Repressed feelings of fear and guilt…are potent factors in self destruction, he continued. ‘Inferiority Complexes, with their attendant unconscious fears and guilt, are also self destructive’. A chapter on dreams summarises Freud’s theory of the unconscious – about wishes, desires fantasies and symbolization before proceeding to look at unconscious processes in marriage as couple navigate the birth of children, parenthood and the cycle of life.
McRae, however, seems to have all the answers – his version of psychoanalytic theory and dream interpretation is somewhat reductive – along the lines of ‘this means this and that is equal to that. Even if he is trying to get his readers to think afresh about behavior and experience, beyond conscious apprehension.
In analytical work I find that many women feel that the change of life has robbed them of the very essence of womanhood, for few of them are well enough adjusted to realise that their period of usefulness is by no means over when they are no longer able to bear children. Psychologically, this accounts for many of the difficulties which many women experience when the change of life looms ahead of them, for these conflicts set up sorts of nervous reactions. Such women unconsciously resent the passage of time, and often nervous anxieties produce sleeplessness, which may be related to a fear of growing old and dying. This explains what adolescent daughters often find their mothers so trying, for their young charm and freshness intensify the mother’s jealousy, which is unconscious, but finds apparently legitimate reasons to express itself.
Reception of The Psychology of Nervousness was lukewarm. It was noted in the press across Australia particularly in Western Australia. It was warmly recommended to readers by the editor of the ‘problem page’ in Perth’s Daily News. The editors of the Morning Bulletin in Rockhampton, far north Queensland was somewhat more direct. The Psychology of Nervousness was ‘the least convincing’ of McRae’s three books on everyday psychology, they wrote.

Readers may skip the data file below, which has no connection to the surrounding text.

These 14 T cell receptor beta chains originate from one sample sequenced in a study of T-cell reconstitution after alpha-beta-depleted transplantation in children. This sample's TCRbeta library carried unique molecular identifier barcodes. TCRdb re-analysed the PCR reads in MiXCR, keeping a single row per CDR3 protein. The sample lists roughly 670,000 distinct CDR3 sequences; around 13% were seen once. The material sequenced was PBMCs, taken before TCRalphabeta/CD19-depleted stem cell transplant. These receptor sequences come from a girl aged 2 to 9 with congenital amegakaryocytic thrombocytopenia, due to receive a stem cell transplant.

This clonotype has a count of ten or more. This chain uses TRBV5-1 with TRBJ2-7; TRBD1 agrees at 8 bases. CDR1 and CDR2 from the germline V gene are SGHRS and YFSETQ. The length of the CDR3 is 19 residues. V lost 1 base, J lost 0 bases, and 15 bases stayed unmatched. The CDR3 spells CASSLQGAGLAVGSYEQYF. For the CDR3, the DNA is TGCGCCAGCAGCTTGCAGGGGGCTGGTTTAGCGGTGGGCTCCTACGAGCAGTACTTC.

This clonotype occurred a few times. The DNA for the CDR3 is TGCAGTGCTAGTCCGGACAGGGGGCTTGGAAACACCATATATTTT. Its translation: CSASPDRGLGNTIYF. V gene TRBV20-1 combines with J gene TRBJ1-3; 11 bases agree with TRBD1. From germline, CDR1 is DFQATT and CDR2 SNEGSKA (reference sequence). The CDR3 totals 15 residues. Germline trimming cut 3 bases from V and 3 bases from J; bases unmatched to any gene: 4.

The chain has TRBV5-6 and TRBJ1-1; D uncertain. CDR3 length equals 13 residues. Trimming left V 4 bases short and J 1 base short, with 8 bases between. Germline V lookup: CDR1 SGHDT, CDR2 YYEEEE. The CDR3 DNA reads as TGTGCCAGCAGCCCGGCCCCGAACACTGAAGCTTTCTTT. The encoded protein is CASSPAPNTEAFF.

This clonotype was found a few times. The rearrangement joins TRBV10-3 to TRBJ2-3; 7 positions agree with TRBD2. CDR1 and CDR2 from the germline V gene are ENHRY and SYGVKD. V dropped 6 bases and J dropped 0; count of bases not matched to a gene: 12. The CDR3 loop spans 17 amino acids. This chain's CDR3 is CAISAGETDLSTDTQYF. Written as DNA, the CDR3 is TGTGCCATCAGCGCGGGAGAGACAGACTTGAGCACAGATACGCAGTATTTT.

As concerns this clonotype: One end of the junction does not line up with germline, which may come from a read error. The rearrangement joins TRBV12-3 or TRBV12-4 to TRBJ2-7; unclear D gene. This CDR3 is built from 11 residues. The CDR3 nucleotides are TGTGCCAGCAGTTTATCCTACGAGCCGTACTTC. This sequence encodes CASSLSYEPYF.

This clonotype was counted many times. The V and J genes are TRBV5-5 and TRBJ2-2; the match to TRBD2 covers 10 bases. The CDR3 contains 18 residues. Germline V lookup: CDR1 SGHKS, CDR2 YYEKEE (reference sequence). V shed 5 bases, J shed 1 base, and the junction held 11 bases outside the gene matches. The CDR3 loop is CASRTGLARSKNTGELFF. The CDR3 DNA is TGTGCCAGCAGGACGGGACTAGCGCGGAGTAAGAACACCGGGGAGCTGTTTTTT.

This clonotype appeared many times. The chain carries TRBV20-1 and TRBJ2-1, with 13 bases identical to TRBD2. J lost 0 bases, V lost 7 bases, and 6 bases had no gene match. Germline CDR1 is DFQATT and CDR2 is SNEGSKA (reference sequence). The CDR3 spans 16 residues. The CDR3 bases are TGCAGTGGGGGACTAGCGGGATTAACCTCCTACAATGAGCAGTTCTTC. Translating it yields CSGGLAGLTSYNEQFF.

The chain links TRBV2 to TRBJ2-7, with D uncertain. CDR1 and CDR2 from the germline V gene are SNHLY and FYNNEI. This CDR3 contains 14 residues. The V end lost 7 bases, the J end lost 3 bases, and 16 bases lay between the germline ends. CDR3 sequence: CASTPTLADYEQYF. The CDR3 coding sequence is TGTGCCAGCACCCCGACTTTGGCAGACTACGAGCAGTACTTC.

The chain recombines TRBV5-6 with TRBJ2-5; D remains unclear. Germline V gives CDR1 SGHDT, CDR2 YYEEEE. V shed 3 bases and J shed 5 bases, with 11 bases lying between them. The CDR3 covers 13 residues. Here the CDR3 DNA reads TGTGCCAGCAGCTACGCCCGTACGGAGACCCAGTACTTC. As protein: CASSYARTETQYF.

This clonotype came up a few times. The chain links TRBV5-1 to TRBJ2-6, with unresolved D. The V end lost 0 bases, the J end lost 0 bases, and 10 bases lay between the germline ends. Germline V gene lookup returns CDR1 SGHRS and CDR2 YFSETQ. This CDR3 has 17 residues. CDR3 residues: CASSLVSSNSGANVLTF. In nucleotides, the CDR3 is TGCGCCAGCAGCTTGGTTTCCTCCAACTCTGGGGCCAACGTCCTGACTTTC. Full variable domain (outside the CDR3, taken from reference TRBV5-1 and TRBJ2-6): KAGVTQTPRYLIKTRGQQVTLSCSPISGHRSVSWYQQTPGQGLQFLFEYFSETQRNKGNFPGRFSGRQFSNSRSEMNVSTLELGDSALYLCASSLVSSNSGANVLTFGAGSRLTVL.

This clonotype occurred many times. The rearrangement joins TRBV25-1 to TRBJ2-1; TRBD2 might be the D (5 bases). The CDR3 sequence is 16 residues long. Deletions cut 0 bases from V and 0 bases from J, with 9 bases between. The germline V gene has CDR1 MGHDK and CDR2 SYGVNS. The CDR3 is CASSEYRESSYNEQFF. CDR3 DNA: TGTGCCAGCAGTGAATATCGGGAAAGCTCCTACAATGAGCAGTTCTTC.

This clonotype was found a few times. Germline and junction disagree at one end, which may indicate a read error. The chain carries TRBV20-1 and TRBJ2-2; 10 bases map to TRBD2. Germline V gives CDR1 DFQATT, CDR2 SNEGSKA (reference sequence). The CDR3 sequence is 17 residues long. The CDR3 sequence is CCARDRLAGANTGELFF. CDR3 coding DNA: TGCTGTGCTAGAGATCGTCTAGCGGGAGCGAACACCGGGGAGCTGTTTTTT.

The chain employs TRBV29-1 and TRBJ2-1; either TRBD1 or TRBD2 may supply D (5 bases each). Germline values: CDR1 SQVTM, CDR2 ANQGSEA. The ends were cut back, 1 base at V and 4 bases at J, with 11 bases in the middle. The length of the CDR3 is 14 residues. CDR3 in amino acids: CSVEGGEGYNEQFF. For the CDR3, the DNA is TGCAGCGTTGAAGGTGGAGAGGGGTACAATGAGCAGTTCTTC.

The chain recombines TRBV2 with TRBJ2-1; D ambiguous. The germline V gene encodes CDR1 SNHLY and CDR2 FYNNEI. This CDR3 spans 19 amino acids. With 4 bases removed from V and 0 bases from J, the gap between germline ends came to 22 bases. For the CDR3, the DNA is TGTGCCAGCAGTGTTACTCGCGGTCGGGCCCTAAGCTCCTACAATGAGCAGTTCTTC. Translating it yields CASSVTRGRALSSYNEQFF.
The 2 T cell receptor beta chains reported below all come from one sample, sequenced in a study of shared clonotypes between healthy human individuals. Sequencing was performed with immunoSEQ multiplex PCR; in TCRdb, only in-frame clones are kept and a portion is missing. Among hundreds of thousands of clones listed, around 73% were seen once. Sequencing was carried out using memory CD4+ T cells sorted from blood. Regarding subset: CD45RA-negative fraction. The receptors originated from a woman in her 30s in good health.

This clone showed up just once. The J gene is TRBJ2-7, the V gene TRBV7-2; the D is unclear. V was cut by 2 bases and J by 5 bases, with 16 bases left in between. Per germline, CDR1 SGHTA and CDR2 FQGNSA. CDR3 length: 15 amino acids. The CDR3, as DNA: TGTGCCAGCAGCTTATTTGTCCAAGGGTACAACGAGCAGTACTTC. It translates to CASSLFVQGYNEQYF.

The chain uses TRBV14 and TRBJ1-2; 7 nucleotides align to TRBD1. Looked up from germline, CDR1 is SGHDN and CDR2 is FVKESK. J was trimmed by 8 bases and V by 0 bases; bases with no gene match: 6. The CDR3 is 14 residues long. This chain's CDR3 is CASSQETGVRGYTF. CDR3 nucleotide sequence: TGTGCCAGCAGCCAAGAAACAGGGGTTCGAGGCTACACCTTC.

The general reader is rightly cautious about disagreeing with experienced opinion in such matters as this book deals with, but he will be hard put to find support from his own knowledge for many of the claims this writer makes. The manifestations of the unconscious mind seem altogether too wayward and remote, and while it may be granted that the unconscious mind, at times, works in anything but a logical way and is a latent influence exerting great effect on an individual’s life, the layman feels that psychologists tend to resort too frequently to the unconscious mind for explanation of certain types of human behaviour. The reason quite often may he a purely physiological one or at least a combination of body chemistry and mind. It may all amount to a question of first cause and that is a great field for argument.
Perhaps McRae’s analysis too reductive for them.
The general reader falls into this line of thought when he reads that if a child is thrashed for stealing he thenceforward unconsciously looks for and feels the need of punishment whenever he commits theft again. Again: “There have been few “perfect crimes’ because the culprit usually leaves a clue which proves his undoing. He unconsciously desires punishment, so makes a little error in order to be detected.” This seems to endow people with an extraordinarily high ethical sense and to discount the force of self preservation.
Perhaps, the editors suggested, it was better to let things lie even if they were interested in McRae’s chapter on shell-shock and war neurosis and hysterical conversion symptoms.
One valuable advance in psychology has been the demonstration of how internal conflict can affect the organs of the body and produce disease. Mc Rae’s observations on the subject are highly interesting. We can understand that when a conflict is solved the Individual finds life more harmonious and that he gains in physical and mental health but conflicts seem to he part of the price of man’s existence and they must have had considerable influence on the progress of the world. How much do art and science owe to discords of mind?
McRae had faced such objections before. In his final chapter he stands by his position.
I do not require that it should completely satisfy the philosopher and the aesthete. I know that it works, that it heals the sick and comforts the weary, and that, because of this, must be right. If its concepts offend some, the answer that I give them is not an elaborate justification, but a simple indication of someone who has been cured, someone who has been made happier.
He then describes what is involved in an analysis… explaining the notion of the transference, free associations, dreaming and the negative transference – and matters concerning length of treatment, and the costs.
Sadly William McRae does not make the gallery of psychoanalytic pioneers, the subjects of the exhibition, Inner Worlds, held at the National Portrait Gallery in Canberra during 2011. I wonder though, how many people struggling with their particular daemons and personal pains found something of relevance, and direction in his books? How many people sought treatment as a result? A year later in 1943 Mcrae’s public lecture series on psychoanalysis for the University of Western Australia drew an enrolment of 297…